Bowie played in Philadelphia during both the first and third sections of the tour, and first time around, played six shows at the Tower Theater on the edge of the city. By all accounts, all of the shows were recorded for what would be Bowie’s first live album, the late 1974 release “David Live”. Initial copies in some countries cited that the album had been recorded over two nights, but with the wrong dates shown (Bowie had left Philadelphia before the first show was alleged to have occurred), and later editions listed two alternate dates, which did actually match the dates of gigs Bowie played there. But experts have stated that the album features material from at least three of the shows.
It was issued as a double album, and as such, was a reasonable document of a typical gig. Space constraints prevented every song that the band played on those nights from being included, but there was space for Bowie’s cover of “Knock On Wood”, which was issued as a 7” single to help promote the album. On the flipside was an outtake from the “David Live” tapes, a magnificently trumped up recording of “Panic In Detroit”, taking the one time Bo Diddley shuffle of a tune, and reinventing it as a piece of epic, thrilling, funk (RCA 2466).
“David Live” had it’s detractors. Be it the ghostly looking Bowie on the cover, or the ‘stilted’ performances, some critics had the knives out. But I have always thought it was a fascinating, and dare I say it, IMPORTANT album - rather than offer up facsimile versions of the studio recordings, Bowie here offered up an album of well known material, but presented it entirely in a form you wouldn’t have heard it in before. Not even The Beatles ever did that. It’s one of my favourite live albums ever.
In the late 70s, long before albums were pressed in the EU and then distributed across the whole of the European Union (that might be over post-Brexit), most countries had their own pressing plants, and this would result in selected European nations issuing albums for distribution exclusively within that country. And so, an edited highlights version of the album surfaced as “Rock Concert” in certain overseas locations. Dismissed as pointless by some, I think it is an essential release. Mainly because there are some unique mixes on it. Bowie and his band would often finish one song and race straight into another, but the “RC” album simply picks whatever it fancied, meaning that you get to hear the opening strains of the next song in the show just as that particular tracks fades out. Well, you might not be excited by that at all, but I love it for that reason. I know - you could just get the same effect by turning the volume down in the right places whilst playing your normal “David Live”. In 1982, this ’shortened’ album was reissued on LP in Holland as “At The Tower Philadelphia” (RCA PL 42993), which used a healthy looking image of Bowie on stage on the cover. They did this by using a picture from the 1978 tour. Still, I was thrilled when I bought this album as a kid, and still cherish it to this day. I was always intrigued as to why no effort was made to put either Bowie’s name nor the album title on the front cover though.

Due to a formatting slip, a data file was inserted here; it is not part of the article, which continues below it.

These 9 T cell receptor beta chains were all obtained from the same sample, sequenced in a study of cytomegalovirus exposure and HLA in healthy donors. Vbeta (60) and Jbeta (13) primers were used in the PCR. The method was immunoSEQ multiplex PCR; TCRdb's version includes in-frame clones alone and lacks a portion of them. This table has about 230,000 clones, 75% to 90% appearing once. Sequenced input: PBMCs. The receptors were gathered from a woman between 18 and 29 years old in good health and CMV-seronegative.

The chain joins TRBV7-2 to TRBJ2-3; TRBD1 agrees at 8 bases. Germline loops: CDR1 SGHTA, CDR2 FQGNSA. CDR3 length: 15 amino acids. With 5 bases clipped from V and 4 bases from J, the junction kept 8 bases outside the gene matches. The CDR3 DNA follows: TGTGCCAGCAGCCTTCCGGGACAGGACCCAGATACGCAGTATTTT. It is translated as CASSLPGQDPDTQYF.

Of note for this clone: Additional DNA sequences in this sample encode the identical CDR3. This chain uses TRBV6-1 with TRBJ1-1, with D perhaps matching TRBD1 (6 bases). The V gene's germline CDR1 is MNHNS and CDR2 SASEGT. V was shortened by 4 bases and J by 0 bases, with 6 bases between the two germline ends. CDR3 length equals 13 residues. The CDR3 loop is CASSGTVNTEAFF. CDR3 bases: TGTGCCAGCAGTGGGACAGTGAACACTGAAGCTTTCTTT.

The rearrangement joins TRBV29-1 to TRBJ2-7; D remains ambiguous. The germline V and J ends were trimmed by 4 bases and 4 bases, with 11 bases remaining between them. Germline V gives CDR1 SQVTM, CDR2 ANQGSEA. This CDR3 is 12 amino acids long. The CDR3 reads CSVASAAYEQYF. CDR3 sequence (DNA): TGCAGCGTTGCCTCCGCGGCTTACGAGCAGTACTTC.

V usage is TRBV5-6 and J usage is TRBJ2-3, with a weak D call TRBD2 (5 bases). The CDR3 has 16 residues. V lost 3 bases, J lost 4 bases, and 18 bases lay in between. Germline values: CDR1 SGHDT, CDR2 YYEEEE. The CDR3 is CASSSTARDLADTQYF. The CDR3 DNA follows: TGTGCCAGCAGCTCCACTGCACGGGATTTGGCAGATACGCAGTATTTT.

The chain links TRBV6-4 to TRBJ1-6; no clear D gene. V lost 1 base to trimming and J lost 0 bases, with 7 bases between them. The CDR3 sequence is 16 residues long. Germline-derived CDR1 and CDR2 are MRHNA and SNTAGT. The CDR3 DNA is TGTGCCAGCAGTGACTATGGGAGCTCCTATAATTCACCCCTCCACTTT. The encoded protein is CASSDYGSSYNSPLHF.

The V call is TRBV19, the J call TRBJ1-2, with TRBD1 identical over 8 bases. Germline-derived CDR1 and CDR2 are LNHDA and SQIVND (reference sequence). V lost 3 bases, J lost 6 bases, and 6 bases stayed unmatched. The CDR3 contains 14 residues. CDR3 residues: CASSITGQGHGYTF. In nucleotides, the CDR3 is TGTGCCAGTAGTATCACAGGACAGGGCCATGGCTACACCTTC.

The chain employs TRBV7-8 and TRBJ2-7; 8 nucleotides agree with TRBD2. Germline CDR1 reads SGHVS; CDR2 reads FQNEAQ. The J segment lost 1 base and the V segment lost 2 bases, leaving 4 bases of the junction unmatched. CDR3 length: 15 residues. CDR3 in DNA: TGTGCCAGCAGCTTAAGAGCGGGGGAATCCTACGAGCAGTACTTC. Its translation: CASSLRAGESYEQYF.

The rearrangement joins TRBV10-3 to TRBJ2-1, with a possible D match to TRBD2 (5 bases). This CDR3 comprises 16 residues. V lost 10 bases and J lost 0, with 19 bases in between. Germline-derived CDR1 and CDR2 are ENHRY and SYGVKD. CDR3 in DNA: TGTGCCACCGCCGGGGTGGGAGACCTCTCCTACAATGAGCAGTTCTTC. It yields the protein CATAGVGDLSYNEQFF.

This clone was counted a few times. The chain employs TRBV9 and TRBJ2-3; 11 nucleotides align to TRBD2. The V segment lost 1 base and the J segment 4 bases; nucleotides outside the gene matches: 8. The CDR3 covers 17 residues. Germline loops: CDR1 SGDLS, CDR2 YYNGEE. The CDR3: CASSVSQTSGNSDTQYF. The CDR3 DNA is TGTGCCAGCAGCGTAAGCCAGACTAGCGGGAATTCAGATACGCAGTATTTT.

In 1990, as part of the EMI/Rykodisc reissue campaign, “David Live” got the expanded reissue treatment. For some reason, there was no place for the live “Panic In Detroit”. It had had a few second leases of life, appearing on the “Bowie Rare” LP in 1982 (RCA PL 45406), and on the B-side of the RCA Lifetimes picture sleeved 7” reissue of “Knock On Wood” the following year (RCA BOW 505), but not this time around. The expanded “David Live” was issued on vinyl, tape and CD (EMI CDDBLD 1) with previously unheard versions of “Time” and The Ohio Players’ “Here Today Gone Tomorrow” (thus providing you with further evidence that Bowie had already ‘gone soul’ long before the third leg of the tour). They were added at the end of the album, so you could sort of pretend they were the encores, but both would normally be performed midway through the show.
There are other releases of note. In 2005, “David Live” was reissued again (EMI 311 2482). This time around, the two bonus tracks were moved to their correct place in the running order, and “Panic In Detroit” was also restored. This left one song that had been played at the Philly gigs missing, “Space Oddity” - and so this too was included in the reissue. The whole gig was remixed to boot. Meanwhile, the title track of the “Young Americans” album was issued as a 7” in 1975, which included the live version of “Suffragette City” from the “DL” album on the flip (RCA 2523). There was also a Lifetimes reissue of this single as well in 83 (RCA BOW 506). The 40th anniversary picture disc reissue series has also seen mixes from the 2005 version appear on vinyl for the first time, with the reissue of “Diamond Dogs” including the live take of the same song from the LP on the flip (Parlophone DBDOGS 40), whilst the 2014 reissue of “Knock On Wood” was issued as a AA with the live recording of “Rock N Roll With Me” (Parlophone DBKOW 40). The “Sound + Vision” box included three selections from the album, namely “Suffragette City”, “Watch That Man” and “Cracked Actor”. An expanded 4-CD version of the boxset issued in 2003 was the first ‘official’ release in the UK for the set, and is now available in a more compact edition, courtesy of a charming 2014 reissue (Parlophone DBSAVX 1).